Today I want to see if my students are able to decipher between the two types of dividing. Working with the CCSS has led me to understand that children need to know this difference in order to understand what they are solving for in a division problem. No longer is it okay for me to just see if they can solve for the right number. Students are expected to explain their reasoning, and so they must understand/ communicate what they are solving for (a group size, or a number of groups)
To begin my mini lesson, I remind the students of some lesson activities that we've done (described below). Then, I ask them to watch the following two clips. Even though the word "sharing" is on the first video, I want them to name what type of division it is and why.
We have worked on various activities where the students divided by sharing and also by grouping. One of the main activities for sharing was our work with "The Doorbell Rang" by Pat Hutchins. In those lessons, the students passed out "cookies" to a certain number of people until they were all out.
To work on the grouping model, we created a cookie production company and the students had to create packages of cookies. We also worked on a marching band project which asked them to configure a band for a parade.
This is such a sweet little clip. It doesn't show the kids sharing with more than one other, but the context of sharing is obvious. (Passing out one at a time from the whole.) Stop the video before the information on hunger if you choose.
I used a video clip of a marching band in another lesson and the students loved it. It is okay to have some fun while showing real world use of a concept. Can you imagine all of the division to make this band show work? If you choose to use this lesson, find your own alma mater or your local high school on YouTube and let the kids enjoy real math.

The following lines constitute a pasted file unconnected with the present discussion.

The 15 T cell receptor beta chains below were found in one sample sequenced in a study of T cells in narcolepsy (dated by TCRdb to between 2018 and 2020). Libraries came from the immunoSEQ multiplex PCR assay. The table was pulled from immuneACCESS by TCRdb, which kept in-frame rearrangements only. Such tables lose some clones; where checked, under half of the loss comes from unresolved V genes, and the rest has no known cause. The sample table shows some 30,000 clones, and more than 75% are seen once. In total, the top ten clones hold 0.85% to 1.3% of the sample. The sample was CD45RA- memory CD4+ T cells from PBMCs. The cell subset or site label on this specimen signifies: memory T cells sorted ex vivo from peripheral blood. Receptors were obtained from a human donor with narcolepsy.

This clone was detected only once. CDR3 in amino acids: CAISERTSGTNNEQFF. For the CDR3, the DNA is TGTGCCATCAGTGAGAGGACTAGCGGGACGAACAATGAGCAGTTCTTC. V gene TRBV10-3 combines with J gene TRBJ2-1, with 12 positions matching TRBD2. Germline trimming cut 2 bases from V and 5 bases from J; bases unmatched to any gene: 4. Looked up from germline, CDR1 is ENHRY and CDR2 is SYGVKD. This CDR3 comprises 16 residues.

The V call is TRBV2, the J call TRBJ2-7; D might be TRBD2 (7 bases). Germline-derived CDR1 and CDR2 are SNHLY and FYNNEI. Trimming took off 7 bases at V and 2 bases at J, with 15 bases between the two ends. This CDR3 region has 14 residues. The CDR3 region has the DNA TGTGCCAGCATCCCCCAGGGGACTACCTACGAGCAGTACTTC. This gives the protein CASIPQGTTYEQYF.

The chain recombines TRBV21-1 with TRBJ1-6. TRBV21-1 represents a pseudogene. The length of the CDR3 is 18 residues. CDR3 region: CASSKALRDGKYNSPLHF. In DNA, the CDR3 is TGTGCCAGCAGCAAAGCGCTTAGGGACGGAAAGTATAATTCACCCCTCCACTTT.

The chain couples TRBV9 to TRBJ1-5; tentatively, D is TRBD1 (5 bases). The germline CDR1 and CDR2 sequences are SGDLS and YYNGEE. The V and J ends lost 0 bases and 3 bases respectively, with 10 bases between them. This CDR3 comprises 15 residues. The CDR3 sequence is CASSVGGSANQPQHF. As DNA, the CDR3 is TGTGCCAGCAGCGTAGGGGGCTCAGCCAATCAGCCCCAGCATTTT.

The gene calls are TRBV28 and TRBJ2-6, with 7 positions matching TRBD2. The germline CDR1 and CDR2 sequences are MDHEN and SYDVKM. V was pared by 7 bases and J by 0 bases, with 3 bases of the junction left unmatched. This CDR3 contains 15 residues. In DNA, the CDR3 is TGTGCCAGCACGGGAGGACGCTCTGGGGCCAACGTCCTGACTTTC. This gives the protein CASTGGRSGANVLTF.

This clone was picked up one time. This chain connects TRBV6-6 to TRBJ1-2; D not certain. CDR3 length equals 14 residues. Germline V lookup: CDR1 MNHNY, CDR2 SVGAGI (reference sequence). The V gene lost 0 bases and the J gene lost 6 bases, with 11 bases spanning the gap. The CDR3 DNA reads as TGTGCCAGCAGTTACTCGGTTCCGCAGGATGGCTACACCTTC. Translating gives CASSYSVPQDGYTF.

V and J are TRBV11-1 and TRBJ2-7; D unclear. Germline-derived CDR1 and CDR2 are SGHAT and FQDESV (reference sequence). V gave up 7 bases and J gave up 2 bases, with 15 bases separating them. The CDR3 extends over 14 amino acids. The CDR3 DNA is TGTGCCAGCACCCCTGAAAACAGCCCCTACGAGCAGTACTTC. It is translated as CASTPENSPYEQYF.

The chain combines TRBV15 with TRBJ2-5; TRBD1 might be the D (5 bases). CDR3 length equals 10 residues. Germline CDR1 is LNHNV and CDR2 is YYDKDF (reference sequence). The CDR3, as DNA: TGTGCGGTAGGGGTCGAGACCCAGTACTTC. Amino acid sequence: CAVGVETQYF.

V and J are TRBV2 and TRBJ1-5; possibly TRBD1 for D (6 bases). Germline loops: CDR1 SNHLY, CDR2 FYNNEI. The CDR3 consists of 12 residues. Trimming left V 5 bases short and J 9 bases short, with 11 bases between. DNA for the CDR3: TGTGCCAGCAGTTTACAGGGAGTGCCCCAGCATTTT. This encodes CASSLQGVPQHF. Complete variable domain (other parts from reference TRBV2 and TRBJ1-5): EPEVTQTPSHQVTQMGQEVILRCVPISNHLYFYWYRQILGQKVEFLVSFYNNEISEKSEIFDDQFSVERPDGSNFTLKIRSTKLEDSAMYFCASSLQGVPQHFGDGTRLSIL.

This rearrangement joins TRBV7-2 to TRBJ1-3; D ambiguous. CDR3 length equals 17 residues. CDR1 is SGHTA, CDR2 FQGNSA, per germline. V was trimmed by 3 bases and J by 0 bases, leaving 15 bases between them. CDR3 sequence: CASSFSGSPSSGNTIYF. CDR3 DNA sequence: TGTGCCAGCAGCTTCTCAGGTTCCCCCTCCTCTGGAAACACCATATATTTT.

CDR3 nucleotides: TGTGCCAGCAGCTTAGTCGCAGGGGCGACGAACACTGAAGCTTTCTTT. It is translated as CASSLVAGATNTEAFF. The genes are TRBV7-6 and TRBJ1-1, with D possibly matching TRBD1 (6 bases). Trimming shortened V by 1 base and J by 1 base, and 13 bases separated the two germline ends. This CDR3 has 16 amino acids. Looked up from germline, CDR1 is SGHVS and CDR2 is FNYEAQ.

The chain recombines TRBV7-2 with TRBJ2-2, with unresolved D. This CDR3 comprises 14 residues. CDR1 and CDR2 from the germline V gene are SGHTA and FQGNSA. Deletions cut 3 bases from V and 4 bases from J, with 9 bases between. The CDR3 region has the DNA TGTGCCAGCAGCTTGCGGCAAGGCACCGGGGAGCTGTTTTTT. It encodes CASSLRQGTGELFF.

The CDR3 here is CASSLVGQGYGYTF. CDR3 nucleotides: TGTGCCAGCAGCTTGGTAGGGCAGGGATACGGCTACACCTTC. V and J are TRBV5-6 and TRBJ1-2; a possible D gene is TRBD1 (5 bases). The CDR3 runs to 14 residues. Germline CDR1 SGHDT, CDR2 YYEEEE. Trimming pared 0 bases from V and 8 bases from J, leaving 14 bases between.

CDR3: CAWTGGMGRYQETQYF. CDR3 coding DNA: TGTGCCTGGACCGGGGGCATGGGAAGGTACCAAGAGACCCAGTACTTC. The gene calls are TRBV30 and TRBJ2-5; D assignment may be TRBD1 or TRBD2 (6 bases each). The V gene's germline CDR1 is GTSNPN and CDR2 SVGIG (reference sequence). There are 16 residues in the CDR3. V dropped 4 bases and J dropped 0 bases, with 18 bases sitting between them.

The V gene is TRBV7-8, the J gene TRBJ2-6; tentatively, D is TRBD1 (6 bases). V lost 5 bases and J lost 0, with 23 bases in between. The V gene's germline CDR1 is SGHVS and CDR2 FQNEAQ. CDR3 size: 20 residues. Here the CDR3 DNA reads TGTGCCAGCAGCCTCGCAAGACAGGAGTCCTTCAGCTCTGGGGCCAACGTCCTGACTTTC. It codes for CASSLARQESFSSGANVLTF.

This next video is a bit long, so I fast forward to the part when the band begins playing and grouping (about 2:30 in). Seeing the band come onto the field can also be interesting, as it comes out in sets.
After watching the clips, discuss WHY they show each type of sharing, rather than labeling the types of division.
For the student practice, I've created several Division Stories that are examples of sharing or grouping division problems. I ask the students to create a 3 by 3 grid in their notebooks and write either "sharing" or "grouping" in each box for a tic tac toe game.
I then read the cards and have them put a marker in a box that describes the cards I read. Obviously, the round ends when someone has tic tac toe. I will have the cards on the board for everyone to see and the "winner" must come up and explain his/her answer. In order to be successful and declare the "win", reasoning must be applied by the student. He or she will need to explain why the stories were sharing or grouping. They may choose to just talk it out or draw a model on the board. The group can disagree if needed!
For independent work, I pass out six stories to the students. They must decide if they are sharing or grouping problems and glue them onto an organizer I downloaded from K-5 Math Teaching Resources.
After they sort they are to solve the problem and show their work. I add to this student work and suggest you also do so. Students are expected to also write at the bottom of the page how they know it was sharing or grouping.
If this lesson is longer than your session allows, doing a couple of these in class and then the rest for practice at home is a nice balance.
This team is trying to put language to their understanding…a complicated thing for a child still developing language (8 and 9 years old). If you really listen, you can hear that they know what they are talking about.
This partnership struggled. They were debating when I approached, but began to agree when I hit record. They are able to respectfully agree and disagree and explain their thinking.